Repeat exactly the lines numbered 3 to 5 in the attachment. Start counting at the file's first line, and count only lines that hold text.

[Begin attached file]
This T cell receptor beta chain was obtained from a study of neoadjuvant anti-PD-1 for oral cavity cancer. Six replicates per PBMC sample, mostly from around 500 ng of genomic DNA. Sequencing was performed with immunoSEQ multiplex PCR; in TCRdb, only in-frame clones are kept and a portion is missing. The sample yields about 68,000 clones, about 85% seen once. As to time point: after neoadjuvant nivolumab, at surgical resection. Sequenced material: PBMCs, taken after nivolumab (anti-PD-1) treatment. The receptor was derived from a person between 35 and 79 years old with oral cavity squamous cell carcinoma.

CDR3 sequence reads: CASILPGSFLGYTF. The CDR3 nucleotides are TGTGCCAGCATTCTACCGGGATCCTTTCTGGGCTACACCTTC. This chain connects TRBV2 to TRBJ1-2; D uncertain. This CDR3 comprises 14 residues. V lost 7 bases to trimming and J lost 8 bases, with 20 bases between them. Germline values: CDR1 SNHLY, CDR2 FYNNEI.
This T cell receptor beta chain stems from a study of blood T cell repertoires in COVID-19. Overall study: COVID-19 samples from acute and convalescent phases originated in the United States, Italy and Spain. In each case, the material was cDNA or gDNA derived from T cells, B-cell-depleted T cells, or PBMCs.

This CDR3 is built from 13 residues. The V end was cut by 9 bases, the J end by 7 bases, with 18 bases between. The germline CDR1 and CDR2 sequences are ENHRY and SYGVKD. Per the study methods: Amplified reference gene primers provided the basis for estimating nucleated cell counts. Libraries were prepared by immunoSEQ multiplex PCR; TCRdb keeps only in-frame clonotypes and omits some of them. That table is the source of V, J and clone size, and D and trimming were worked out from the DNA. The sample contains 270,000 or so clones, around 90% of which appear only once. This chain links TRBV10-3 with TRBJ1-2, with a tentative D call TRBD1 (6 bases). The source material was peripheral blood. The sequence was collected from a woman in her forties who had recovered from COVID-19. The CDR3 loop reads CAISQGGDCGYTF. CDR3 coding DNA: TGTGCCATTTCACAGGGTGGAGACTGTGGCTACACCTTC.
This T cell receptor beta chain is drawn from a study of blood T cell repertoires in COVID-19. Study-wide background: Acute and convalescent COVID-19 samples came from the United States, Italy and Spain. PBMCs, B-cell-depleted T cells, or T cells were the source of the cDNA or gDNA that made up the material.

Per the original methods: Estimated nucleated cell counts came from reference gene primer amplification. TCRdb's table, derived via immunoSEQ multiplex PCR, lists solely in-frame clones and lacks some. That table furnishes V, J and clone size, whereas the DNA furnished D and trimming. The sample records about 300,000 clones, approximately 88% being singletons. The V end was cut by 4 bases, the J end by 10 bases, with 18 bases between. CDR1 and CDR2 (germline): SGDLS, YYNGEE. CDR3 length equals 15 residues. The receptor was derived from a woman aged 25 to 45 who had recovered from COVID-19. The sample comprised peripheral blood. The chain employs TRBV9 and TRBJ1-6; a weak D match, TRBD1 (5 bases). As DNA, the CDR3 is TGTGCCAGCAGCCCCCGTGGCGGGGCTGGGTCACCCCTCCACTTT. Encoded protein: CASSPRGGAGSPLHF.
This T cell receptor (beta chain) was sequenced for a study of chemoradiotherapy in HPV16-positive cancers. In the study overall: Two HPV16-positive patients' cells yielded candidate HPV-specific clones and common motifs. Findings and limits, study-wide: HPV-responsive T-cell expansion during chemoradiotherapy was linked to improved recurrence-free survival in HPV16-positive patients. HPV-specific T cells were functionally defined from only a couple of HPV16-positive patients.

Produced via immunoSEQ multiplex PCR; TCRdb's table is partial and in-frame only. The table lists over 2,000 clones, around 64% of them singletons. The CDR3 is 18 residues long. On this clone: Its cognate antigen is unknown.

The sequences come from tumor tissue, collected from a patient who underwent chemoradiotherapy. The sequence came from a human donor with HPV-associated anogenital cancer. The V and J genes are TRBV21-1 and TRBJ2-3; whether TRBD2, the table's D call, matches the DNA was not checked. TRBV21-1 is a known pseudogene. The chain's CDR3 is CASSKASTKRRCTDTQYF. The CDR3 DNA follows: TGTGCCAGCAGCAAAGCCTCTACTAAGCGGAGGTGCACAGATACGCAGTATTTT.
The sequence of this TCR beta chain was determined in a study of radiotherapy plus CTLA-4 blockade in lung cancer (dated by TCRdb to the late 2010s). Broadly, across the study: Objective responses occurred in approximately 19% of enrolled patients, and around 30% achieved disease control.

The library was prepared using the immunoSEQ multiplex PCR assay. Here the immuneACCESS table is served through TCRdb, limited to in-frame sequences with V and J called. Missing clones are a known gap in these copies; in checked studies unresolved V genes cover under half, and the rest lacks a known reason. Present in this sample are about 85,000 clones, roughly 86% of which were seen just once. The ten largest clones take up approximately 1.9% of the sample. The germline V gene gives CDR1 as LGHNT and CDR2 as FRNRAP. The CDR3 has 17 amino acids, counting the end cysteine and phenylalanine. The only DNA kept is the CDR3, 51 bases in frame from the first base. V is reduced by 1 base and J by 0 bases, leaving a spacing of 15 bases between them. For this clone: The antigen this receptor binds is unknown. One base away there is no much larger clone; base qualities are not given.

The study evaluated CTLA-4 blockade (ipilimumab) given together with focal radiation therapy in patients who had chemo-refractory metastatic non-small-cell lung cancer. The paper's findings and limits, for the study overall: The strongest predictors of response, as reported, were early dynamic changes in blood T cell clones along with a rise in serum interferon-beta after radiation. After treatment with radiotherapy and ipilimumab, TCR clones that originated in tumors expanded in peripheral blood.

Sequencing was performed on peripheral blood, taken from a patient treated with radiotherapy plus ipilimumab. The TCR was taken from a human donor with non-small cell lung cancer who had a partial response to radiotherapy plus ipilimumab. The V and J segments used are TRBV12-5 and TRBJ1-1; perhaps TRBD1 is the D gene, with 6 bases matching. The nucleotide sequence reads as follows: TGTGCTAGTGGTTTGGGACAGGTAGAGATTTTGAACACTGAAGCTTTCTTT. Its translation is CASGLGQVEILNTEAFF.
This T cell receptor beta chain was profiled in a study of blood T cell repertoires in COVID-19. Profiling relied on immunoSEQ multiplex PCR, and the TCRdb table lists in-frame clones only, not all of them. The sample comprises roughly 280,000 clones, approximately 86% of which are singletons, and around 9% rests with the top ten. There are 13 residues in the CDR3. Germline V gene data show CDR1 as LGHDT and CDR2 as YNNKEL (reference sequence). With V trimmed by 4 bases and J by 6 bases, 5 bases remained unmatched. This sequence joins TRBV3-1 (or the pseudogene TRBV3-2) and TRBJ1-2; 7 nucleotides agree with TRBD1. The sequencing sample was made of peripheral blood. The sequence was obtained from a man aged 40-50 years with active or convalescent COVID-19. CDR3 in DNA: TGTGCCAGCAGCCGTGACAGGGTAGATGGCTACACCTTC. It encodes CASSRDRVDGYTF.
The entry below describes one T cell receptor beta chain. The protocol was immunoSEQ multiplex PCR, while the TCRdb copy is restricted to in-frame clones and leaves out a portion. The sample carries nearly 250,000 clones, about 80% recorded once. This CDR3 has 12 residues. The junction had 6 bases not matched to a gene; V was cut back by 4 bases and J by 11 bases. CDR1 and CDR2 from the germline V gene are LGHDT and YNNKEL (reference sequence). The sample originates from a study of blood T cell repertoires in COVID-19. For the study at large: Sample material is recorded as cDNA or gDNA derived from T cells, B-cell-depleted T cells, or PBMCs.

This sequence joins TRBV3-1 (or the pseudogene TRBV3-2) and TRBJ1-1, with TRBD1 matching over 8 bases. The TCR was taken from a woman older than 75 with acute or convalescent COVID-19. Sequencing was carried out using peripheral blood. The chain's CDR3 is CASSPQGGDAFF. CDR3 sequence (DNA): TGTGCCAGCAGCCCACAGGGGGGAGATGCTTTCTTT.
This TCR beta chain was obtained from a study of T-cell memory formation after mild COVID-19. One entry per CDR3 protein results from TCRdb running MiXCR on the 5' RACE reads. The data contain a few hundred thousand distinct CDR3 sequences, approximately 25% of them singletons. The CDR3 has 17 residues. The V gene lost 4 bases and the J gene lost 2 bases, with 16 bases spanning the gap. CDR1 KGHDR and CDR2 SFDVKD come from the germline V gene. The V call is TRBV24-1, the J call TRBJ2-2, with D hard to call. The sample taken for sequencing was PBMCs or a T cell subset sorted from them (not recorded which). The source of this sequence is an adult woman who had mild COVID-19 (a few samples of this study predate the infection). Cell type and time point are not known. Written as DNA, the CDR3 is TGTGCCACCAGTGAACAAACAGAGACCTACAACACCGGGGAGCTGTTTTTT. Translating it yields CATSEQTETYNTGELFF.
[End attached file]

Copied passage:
This T cell receptor beta chain stems from a study of blood T cell repertoires in COVID-19. Overall study: COVID-19 samples from acute and convalescent phases originated in the United States, Italy and Spain. In each case, the material was cDNA or gDNA derived from T cells, B-cell-depleted T cells, or PBMCs.

This CDR3 is built from 13 residues. The V end was cut by 9 bases, the J end by 7 bases, with 18 bases between. The germline CDR1 and CDR2 sequences are ENHRY and SYGVKD. Per the study methods: Amplified reference gene primers provided the basis for estimating nucleated cell counts. Libraries were prepared by immunoSEQ multiplex PCR; TCRdb keeps only in-frame clonotypes and omits some of them. That table is the source of V, J and clone size, and D and trimming were worked out from the DNA. The sample contains 270,000 or so clones, around 90% of which appear only once. This chain links TRBV10-3 with TRBJ1-2, with a tentative D call TRBD1 (6 bases). The source material was peripheral blood. The sequence was collected from a woman in her forties who had recovered from COVID-19. The CDR3 loop reads CAISQGGDCGYTF. CDR3 coding DNA: TGTGCCATTTCACAGGGTGGAGACTGTGGCTACACCTTC.
This T cell receptor beta chain is drawn from a study of blood T cell repertoires in COVID-19. Study-wide background: Acute and convalescent COVID-19 samples came from the United States, Italy and Spain. PBMCs, B-cell-depleted T cells, or T cells were the source of the cDNA or gDNA that made up the material.